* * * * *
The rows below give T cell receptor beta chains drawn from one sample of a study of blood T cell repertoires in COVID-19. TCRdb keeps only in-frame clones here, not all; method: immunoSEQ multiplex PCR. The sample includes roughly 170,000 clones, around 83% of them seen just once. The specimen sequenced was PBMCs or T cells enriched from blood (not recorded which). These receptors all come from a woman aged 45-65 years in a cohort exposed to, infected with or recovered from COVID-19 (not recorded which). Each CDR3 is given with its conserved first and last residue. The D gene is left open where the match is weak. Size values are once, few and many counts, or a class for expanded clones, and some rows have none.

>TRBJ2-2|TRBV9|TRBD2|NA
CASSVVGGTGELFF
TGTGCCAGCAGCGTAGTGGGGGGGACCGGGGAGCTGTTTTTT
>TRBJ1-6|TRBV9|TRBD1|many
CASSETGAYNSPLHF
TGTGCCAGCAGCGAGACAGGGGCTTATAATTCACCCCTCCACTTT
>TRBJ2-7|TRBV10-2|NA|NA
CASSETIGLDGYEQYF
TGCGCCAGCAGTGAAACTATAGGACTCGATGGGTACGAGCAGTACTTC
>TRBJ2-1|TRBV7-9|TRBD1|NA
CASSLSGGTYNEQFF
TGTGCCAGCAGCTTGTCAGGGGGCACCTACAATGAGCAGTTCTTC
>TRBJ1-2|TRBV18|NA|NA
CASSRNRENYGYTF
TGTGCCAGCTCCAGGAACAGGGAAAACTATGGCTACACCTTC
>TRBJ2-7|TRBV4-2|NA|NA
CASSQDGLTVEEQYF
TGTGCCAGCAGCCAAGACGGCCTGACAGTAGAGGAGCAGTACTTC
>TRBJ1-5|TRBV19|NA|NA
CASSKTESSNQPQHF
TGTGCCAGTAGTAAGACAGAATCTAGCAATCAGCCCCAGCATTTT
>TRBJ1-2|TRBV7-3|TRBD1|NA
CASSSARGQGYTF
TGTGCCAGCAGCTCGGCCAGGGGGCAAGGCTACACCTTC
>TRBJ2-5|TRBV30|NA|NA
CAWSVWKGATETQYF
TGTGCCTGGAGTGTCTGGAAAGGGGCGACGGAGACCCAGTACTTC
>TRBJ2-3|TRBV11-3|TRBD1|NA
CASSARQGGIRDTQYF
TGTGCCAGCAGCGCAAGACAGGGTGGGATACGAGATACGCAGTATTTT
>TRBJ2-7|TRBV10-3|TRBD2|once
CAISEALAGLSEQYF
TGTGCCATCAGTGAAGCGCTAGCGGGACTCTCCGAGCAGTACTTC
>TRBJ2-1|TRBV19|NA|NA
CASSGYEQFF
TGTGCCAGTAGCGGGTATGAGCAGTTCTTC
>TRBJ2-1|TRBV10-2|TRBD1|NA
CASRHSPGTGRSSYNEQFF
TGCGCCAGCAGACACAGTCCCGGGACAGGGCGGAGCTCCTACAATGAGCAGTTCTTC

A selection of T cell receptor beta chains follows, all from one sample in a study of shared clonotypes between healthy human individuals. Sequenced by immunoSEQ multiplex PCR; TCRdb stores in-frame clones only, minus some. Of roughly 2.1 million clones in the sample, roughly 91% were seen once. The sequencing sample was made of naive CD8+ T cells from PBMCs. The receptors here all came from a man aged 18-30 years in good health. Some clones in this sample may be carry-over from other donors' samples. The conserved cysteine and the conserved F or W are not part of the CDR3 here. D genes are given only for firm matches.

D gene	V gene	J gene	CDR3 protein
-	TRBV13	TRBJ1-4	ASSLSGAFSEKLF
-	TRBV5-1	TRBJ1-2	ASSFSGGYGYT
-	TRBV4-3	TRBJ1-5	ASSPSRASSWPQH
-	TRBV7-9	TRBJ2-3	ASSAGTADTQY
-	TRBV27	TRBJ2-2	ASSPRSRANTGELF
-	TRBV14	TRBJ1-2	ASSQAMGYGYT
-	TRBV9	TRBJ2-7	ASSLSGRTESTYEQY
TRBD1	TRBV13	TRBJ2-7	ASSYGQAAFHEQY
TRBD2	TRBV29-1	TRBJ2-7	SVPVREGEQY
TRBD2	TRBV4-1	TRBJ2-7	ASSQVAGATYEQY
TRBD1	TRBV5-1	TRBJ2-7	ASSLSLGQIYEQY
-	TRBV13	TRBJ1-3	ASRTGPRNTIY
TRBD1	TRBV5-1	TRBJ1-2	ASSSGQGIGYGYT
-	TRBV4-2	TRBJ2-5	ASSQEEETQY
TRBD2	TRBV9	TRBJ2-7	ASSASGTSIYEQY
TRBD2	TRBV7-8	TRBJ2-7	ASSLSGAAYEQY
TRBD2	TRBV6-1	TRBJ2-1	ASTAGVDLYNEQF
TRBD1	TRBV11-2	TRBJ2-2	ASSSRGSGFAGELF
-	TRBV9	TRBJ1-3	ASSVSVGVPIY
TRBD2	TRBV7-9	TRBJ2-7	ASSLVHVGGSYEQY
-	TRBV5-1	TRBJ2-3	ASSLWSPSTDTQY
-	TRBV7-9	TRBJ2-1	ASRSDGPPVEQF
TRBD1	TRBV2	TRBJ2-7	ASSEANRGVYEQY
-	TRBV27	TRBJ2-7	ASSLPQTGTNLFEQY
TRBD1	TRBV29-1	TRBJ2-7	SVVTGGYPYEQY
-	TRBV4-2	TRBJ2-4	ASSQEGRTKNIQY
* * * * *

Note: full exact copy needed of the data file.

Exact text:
The rows below give T cell receptor beta chains drawn from one sample of a study of blood T cell repertoires in COVID-19. TCRdb keeps only in-frame clones here, not all; method: immunoSEQ multiplex PCR. The sample includes roughly 170,000 clones, around 83% of them seen just once. The specimen sequenced was PBMCs or T cells enriched from blood (not recorded which). These receptors all come from a woman aged 45-65 years in a cohort exposed to, infected with or recovered from COVID-19 (not recorded which). Each CDR3 is given with its conserved first and last residue. The D gene is left open where the match is weak. Size values are once, few and many counts, or a class for expanded clones, and some rows have none.

>TRBJ2-2|TRBV9|TRBD2|NA
CASSVVGGTGELFF
TGTGCCAGCAGCGTAGTGGGGGGGACCGGGGAGCTGTTTTTT
>TRBJ1-6|TRBV9|TRBD1|many
CASSETGAYNSPLHF
TGTGCCAGCAGCGAGACAGGGGCTTATAATTCACCCCTCCACTTT
>TRBJ2-7|TRBV10-2|NA|NA
CASSETIGLDGYEQYF
TGCGCCAGCAGTGAAACTATAGGACTCGATGGGTACGAGCAGTACTTC
>TRBJ2-1|TRBV7-9|TRBD1|NA
CASSLSGGTYNEQFF
TGTGCCAGCAGCTTGTCAGGGGGCACCTACAATGAGCAGTTCTTC
>TRBJ1-2|TRBV18|NA|NA
CASSRNRENYGYTF
TGTGCCAGCTCCAGGAACAGGGAAAACTATGGCTACACCTTC
>TRBJ2-7|TRBV4-2|NA|NA
CASSQDGLTVEEQYF
TGTGCCAGCAGCCAAGACGGCCTGACAGTAGAGGAGCAGTACTTC
>TRBJ1-5|TRBV19|NA|NA
CASSKTESSNQPQHF
TGTGCCAGTAGTAAGACAGAATCTAGCAATCAGCCCCAGCATTTT
>TRBJ1-2|TRBV7-3|TRBD1|NA
CASSSARGQGYTF
TGTGCCAGCAGCTCGGCCAGGGGGCAAGGCTACACCTTC
>TRBJ2-5|TRBV30|NA|NA
CAWSVWKGATETQYF
TGTGCCTGGAGTGTCTGGAAAGGGGCGACGGAGACCCAGTACTTC
>TRBJ2-3|TRBV11-3|TRBD1|NA
CASSARQGGIRDTQYF
TGTGCCAGCAGCGCAAGACAGGGTGGGATACGAGATACGCAGTATTTT
>TRBJ2-7|TRBV10-3|TRBD2|once
CAISEALAGLSEQYF
TGTGCCATCAGTGAAGCGCTAGCGGGACTCTCCGAGCAGTACTTC
>TRBJ2-1|TRBV19|NA|NA
CASSGYEQFF
TGTGCCAGTAGCGGGTATGAGCAGTTCTTC
>TRBJ2-1|TRBV10-2|TRBD1|NA
CASRHSPGTGRSSYNEQFF
TGCGCCAGCAGACACAGTCCCGGGACAGGGCGGAGCTCCTACAATGAGCAGTTCTTC

A selection of T cell receptor beta chains follows, all from one sample in a study of shared clonotypes between healthy human individuals. Sequenced by immunoSEQ multiplex PCR; TCRdb stores in-frame clones only, minus some. Of roughly 2.1 million clones in the sample, roughly 91% were seen once. The sequencing sample was made of naive CD8+ T cells from PBMCs. The receptors here all came from a man aged 18-30 years in good health. Some clones in this sample may be carry-over from other donors' samples. The conserved cysteine and the conserved F or W are not part of the CDR3 here. D genes are given only for firm matches.

D gene	V gene	J gene	CDR3 protein
-	TRBV13	TRBJ1-4	ASSLSGAFSEKLF
-	TRBV5-1	TRBJ1-2	ASSFSGGYGYT
-	TRBV4-3	TRBJ1-5	ASSPSRASSWPQH
-	TRBV7-9	TRBJ2-3	ASSAGTADTQY
-	TRBV27	TRBJ2-2	ASSPRSRANTGELF
-	TRBV14	TRBJ1-2	ASSQAMGYGYT
-	TRBV9	TRBJ2-7	ASSLSGRTESTYEQY
TRBD1	TRBV13	TRBJ2-7	ASSYGQAAFHEQY
TRBD2	TRBV29-1	TRBJ2-7	SVPVREGEQY
TRBD2	TRBV4-1	TRBJ2-7	ASSQVAGATYEQY
TRBD1	TRBV5-1	TRBJ2-7	ASSLSLGQIYEQY
-	TRBV13	TRBJ1-3	ASRTGPRNTIY
TRBD1	TRBV5-1	TRBJ1-2	ASSSGQGIGYGYT
-	TRBV4-2	TRBJ2-5	ASSQEEETQY
TRBD2	TRBV9	TRBJ2-7	ASSASGTSIYEQY
TRBD2	TRBV7-8	TRBJ2-7	ASSLSGAAYEQY
TRBD2	TRBV6-1	TRBJ2-1	ASTAGVDLYNEQF
TRBD1	TRBV11-2	TRBJ2-2	ASSSRGSGFAGELF
-	TRBV9	TRBJ1-3	ASSVSVGVPIY
TRBD2	TRBV7-9	TRBJ2-7	ASSLVHVGGSYEQY
-	TRBV5-1	TRBJ2-3	ASSLWSPSTDTQY
-	TRBV7-9	TRBJ2-1	ASRSDGPPVEQF
TRBD1	TRBV2	TRBJ2-7	ASSEANRGVYEQY
-	TRBV27	TRBJ2-7	ASSLPQTGTNLFEQY
TRBD1	TRBV29-1	TRBJ2-7	SVVTGGYPYEQY
-	TRBV4-2	TRBJ2-4	ASSQEGRTKNIQY